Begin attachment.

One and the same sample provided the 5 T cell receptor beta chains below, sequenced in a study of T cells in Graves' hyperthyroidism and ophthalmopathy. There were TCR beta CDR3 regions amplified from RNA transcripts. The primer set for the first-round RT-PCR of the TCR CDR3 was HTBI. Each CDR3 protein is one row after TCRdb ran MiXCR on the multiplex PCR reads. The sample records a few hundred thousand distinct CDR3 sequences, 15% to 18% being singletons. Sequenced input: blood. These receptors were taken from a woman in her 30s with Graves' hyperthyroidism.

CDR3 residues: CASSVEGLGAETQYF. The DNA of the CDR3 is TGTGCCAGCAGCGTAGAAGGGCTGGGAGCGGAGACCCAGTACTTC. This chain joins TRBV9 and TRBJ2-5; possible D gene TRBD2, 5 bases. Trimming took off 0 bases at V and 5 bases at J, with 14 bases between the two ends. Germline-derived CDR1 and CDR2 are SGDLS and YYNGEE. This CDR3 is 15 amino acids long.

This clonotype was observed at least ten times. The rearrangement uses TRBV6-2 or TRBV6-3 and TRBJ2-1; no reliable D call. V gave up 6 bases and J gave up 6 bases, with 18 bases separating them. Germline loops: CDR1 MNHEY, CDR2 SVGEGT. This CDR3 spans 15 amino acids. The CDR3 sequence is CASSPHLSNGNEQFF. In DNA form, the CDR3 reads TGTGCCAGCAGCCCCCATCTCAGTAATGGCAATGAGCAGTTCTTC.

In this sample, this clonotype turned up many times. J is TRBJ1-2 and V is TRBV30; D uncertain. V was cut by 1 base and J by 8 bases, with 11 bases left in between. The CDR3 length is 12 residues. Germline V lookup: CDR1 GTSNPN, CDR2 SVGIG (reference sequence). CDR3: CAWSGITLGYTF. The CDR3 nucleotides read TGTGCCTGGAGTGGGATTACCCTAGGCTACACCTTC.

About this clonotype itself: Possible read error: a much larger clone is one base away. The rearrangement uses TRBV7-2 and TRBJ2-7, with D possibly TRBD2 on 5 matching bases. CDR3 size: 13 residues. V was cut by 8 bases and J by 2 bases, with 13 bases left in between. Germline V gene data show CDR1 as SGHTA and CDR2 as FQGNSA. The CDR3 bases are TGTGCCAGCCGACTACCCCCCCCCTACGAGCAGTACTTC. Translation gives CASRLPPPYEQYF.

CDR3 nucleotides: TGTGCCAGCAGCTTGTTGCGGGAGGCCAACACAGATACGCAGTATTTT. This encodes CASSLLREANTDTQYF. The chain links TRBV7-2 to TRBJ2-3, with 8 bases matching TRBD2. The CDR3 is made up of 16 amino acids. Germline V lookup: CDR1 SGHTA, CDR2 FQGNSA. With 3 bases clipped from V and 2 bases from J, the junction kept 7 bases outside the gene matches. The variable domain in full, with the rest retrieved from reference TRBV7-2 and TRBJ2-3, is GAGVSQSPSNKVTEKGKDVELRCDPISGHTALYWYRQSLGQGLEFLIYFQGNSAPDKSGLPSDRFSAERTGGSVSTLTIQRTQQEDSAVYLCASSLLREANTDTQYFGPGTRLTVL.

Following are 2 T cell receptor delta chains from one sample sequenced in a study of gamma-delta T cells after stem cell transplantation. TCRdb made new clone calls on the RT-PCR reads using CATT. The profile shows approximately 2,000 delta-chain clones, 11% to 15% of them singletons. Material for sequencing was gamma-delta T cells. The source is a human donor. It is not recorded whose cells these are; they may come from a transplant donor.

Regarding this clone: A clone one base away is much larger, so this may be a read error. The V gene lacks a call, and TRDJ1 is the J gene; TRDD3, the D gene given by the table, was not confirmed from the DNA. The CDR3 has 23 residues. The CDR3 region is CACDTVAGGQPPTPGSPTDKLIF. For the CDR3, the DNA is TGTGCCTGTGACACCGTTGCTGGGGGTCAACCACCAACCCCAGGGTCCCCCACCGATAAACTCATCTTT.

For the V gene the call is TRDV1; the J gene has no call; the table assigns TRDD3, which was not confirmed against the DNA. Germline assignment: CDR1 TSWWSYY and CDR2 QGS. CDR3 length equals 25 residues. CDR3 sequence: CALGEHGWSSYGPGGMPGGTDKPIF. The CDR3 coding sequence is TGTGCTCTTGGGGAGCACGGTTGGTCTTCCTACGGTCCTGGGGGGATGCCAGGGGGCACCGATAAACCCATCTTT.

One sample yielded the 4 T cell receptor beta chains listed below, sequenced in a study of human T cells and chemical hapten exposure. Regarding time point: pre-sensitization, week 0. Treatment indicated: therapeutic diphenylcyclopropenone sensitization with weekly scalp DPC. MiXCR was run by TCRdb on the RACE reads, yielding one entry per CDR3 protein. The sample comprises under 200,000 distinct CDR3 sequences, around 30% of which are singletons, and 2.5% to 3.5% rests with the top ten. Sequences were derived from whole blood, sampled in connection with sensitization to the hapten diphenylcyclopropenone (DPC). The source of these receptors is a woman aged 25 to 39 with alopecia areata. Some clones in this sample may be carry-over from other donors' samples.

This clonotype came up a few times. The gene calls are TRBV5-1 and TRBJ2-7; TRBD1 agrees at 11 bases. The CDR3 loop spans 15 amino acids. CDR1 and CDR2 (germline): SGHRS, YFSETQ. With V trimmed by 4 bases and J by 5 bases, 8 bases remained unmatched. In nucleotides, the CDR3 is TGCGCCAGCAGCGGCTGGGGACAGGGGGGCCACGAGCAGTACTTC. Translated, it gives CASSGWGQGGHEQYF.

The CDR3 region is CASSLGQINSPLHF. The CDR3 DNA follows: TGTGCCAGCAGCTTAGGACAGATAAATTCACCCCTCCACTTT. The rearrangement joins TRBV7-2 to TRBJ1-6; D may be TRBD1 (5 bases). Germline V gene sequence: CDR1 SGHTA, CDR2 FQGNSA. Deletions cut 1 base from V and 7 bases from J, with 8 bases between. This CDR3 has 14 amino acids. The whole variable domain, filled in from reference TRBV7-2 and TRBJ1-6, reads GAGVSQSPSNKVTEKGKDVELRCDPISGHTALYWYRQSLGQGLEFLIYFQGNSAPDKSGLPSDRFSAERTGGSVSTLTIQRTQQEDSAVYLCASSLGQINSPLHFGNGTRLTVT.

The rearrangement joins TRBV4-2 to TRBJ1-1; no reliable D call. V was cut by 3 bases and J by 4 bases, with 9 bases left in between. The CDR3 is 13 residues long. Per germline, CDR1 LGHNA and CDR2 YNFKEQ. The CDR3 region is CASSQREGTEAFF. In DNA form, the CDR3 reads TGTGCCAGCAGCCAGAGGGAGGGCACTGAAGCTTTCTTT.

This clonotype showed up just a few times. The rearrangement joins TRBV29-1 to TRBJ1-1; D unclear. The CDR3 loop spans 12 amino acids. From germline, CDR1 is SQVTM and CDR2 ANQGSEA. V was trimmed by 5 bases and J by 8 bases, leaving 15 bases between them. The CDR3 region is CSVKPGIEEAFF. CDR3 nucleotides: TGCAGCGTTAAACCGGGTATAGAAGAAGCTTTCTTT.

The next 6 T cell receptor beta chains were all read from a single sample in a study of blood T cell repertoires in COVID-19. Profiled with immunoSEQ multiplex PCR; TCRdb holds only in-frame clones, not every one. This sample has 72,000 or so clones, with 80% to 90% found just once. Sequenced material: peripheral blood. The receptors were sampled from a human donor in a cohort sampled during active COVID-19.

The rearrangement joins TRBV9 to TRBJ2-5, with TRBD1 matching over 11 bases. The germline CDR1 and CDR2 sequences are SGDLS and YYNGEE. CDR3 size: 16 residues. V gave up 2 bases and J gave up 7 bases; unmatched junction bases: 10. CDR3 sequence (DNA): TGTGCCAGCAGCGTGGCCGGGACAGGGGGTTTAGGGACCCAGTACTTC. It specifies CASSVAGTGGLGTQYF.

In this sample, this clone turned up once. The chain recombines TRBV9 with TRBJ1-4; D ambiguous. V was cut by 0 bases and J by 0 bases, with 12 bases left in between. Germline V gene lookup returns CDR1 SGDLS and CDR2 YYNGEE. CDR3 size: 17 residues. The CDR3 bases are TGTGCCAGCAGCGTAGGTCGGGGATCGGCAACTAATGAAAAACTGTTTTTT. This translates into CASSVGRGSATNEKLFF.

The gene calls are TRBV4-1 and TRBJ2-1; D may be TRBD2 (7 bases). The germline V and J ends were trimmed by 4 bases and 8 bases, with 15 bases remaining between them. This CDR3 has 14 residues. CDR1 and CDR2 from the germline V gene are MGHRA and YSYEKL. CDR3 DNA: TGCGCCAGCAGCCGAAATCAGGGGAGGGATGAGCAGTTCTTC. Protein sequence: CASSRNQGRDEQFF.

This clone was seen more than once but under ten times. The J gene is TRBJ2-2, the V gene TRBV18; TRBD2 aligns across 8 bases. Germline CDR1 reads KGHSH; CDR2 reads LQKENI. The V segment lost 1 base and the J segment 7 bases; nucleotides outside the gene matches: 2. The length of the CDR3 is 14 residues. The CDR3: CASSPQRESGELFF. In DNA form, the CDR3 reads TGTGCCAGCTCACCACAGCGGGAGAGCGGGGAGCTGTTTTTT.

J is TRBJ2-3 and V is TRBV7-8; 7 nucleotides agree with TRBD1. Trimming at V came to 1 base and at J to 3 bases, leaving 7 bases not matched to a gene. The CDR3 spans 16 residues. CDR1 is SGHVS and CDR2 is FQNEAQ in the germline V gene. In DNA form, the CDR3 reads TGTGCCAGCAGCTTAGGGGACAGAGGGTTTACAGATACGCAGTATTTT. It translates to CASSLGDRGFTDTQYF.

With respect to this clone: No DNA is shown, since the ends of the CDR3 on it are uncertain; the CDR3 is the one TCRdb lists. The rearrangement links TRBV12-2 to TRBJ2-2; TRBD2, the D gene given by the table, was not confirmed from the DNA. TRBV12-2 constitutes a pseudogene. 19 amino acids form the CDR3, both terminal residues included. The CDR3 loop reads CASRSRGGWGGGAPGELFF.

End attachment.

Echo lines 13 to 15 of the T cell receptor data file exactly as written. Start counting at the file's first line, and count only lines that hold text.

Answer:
The rearrangement joins TRBV4-2 to TRBJ1-1; no reliable D call. V was cut by 3 bases and J by 4 bases, with 9 bases left in between. The CDR3 is 13 residues long. Per germline, CDR1 LGHNA and CDR2 YNFKEQ. The CDR3 region is CASSQREGTEAFF. In DNA form, the CDR3 reads TGTGCCAGCAGCCAGAGGGAGGGCACTGAAGCTTTCTTT.

This clonotype showed up just a few times. The rearrangement joins TRBV29-1 to TRBJ1-1; D unclear. The CDR3 loop spans 12 amino acids. From germline, CDR1 is SQVTM and CDR2 ANQGSEA. V was trimmed by 5 bases and J by 8 bases, leaving 15 bases between them. The CDR3 region is CSVKPGIEEAFF. CDR3 nucleotides: TGCAGCGTTAAACCGGGTATAGAAGAAGCTTTCTTT.

The next 6 T cell receptor beta chains were all read from a single sample in a study of blood T cell repertoires in COVID-19. Profiled with immunoSEQ multiplex PCR; TCRdb holds only in-frame clones, not every one. This sample has 72,000 or so clones, with 80% to 90% found just once. Sequenced material: peripheral blood. The receptors were sampled from a human donor in a cohort sampled during active COVID-19.